Last month, I met a group of friends in Peru to hike the Inca Trail. 5 days, 4 nights of grueling steps, towering mountains, and no wi-fi. We used our phones solely as cameras and flashlights. Roughing it, I know. The separation from our always-on culture began on the flight to Lima. “Please switch all cellular phones to airplane mode.” My phone remained in this state until landing again in Florida. Have you seen roaming charges?

A number of times during our trek, a question was posed. Nothing too substantial, just, “hey, what song has the line?” or “how long is that other trail?” Yet we couldn’t look it up! Being disconnected caught us all off-guard. And it was wonderful.

When instant answers are available, conversations falter. With no reason to think, debate, or discuss, you move on to the next topic. No depth, no connection. Call me old-fashioned, but I enjoy a chat wherein we don’t have every fact at our immediate disposal. Imagine a debate about sports stats…done with a Siri request. Sure, now we all know, but where was the fun, the light-hearted arguments, the silly bets, and the social bonds?

Lifestyle guidance sites sometimes recommend disconnect periods, full separation from technology, to get back with yourself. Whether it’s an hour a day or a week per year, the effect is the same; active thought coupled with in-person communication.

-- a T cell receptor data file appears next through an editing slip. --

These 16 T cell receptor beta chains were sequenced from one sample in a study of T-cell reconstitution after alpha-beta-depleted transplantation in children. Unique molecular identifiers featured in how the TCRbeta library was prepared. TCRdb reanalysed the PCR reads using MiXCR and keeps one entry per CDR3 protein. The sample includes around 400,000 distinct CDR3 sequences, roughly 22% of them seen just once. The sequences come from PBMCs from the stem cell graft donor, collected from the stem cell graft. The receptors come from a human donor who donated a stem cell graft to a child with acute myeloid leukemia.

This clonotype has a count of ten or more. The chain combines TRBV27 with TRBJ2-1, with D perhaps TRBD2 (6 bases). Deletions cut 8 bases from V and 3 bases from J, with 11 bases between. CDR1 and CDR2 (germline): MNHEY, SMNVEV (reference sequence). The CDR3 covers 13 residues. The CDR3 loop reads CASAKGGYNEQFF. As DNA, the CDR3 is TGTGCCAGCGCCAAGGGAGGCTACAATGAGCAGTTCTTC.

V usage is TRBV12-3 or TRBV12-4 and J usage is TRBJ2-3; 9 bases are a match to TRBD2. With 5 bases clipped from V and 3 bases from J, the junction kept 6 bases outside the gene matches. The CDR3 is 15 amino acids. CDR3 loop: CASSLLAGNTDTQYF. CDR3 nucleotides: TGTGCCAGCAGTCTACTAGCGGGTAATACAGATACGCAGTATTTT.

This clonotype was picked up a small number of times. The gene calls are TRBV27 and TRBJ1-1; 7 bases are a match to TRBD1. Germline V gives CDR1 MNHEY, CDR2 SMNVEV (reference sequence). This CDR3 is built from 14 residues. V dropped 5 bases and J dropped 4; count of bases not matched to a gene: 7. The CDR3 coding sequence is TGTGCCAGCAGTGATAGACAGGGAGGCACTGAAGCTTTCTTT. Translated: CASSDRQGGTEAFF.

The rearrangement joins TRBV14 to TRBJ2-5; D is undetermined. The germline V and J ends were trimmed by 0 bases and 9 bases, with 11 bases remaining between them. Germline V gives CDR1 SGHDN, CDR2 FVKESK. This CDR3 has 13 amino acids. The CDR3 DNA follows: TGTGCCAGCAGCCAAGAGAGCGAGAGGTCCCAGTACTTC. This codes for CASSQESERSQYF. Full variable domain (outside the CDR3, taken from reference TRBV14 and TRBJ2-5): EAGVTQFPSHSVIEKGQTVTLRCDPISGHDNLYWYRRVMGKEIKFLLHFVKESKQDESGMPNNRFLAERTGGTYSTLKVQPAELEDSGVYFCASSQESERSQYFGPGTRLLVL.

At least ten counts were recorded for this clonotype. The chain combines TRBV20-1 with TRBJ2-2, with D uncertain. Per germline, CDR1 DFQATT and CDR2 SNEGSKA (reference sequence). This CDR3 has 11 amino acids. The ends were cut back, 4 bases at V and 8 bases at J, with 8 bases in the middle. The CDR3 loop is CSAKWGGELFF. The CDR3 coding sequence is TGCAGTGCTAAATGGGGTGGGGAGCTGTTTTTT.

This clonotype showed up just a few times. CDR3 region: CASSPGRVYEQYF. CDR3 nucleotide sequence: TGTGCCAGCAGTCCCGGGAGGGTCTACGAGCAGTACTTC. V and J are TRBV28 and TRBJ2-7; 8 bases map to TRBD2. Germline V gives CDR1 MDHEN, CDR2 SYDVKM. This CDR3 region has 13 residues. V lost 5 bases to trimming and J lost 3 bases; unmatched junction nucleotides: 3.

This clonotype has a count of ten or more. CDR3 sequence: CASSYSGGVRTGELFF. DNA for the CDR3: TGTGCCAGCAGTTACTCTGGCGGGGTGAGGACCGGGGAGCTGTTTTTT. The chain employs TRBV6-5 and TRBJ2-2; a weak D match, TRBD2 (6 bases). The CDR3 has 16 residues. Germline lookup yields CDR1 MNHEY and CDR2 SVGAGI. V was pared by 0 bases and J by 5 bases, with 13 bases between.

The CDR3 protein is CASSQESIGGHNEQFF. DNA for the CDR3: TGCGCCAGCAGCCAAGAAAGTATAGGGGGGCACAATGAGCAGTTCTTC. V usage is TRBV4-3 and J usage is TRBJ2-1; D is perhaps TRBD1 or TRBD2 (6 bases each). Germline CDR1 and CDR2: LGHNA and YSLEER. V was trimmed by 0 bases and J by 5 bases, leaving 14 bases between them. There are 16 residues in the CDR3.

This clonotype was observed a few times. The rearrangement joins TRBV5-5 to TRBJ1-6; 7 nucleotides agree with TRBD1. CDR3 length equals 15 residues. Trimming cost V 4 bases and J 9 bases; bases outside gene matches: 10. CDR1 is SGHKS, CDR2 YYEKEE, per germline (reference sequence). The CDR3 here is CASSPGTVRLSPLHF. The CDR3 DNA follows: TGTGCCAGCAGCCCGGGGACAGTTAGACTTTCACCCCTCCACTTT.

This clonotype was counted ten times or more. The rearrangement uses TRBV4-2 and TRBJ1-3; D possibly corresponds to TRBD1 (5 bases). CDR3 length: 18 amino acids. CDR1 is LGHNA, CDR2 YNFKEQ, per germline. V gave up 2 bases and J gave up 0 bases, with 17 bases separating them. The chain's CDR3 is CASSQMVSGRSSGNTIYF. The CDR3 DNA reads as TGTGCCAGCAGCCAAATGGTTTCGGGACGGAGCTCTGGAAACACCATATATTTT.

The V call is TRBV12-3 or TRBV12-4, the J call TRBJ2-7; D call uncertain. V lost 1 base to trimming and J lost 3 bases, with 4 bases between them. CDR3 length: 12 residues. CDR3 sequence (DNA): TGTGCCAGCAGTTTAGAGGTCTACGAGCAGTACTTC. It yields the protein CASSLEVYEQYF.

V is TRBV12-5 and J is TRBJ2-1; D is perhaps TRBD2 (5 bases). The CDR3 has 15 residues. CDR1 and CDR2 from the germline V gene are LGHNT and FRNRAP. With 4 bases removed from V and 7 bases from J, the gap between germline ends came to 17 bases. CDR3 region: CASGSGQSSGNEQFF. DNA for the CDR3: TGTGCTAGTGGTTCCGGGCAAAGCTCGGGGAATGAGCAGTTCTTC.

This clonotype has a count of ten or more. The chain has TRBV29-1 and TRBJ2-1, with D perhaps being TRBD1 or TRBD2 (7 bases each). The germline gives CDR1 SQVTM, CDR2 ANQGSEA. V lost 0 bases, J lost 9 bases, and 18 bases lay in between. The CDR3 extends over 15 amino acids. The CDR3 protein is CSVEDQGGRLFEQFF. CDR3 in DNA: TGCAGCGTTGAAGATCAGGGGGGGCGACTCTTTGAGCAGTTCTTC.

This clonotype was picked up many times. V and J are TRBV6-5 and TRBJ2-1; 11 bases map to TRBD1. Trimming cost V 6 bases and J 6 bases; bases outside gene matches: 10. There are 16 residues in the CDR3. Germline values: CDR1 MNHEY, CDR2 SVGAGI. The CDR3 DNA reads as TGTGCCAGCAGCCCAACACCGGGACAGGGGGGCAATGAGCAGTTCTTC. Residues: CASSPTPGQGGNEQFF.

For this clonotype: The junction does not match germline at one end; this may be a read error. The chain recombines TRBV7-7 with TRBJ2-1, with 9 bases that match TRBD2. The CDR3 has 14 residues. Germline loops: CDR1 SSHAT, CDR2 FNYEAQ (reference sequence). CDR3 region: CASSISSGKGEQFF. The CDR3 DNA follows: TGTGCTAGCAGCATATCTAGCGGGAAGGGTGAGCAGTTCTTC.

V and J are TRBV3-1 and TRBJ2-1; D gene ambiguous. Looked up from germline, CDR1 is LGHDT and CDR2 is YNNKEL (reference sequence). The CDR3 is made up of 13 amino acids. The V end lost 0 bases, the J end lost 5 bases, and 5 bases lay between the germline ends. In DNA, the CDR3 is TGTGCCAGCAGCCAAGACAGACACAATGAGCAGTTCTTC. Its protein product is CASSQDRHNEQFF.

It’s tempting to want every new technology for your members, and I’m not suggesting abandoning any of these efforts. Millennials and other generations alike seek the simplicity of modern conveniences. However, once you have these things, everyone is the same. Whether you’re a $5B national credit union, a $25M community charter, or a bank with America in its name, the experience is similar. If your member turns on Airplane Mode, do you stand out?

Image credit: https://support.apple.com/en-us/ht204234

Pages of Your Passport

The passport. Perhaps the item most representative of travel, exploration, distant places, and adventure. Do you have one? What stories does it tell? Flipping through the pages is a journey through the past. From my own: Cayman Islands, what a dive trip. Galapagos, islands locked in time. Belize, the meeting of conservation and sustenance. Peru, where Machu Picchu was only one of the spectacles. Canada, because Niagara Falls from the U.S. side is only ok. Bahamas, because boating from island to island doesn’t get old.

The State Department gives 10 years between renewals. How many pages can you fill in a decade? For me, fewer than I had hoped. Don’t get me wrong, each stamp has hours of tales, but there are far more countries not represented. My next one is here, and it will tell new stories, becoming the anchor for more memories of adventures gone by.

Look at your credit union’s passport. Are the pages full? Is it tattered from use or still crisp as new? Consider it your 10-year review. How many journeys did you take for your members? Can you look back and say, “we did it all, and I’m happy to retire it for a new set of pages”?

It’s easy to get caught up in the daily crises and opportunities. We can sometimes lose sight of the overarching mission. If that happens, grab your passport. Relish in the memories of your many accomplishments, then find the blank pages, and imagine how you can serve your members in new ways.

Bonus: No waiting in customs lines.

Image credit: https://openclipart.org/detail/170991/passport-and-ticket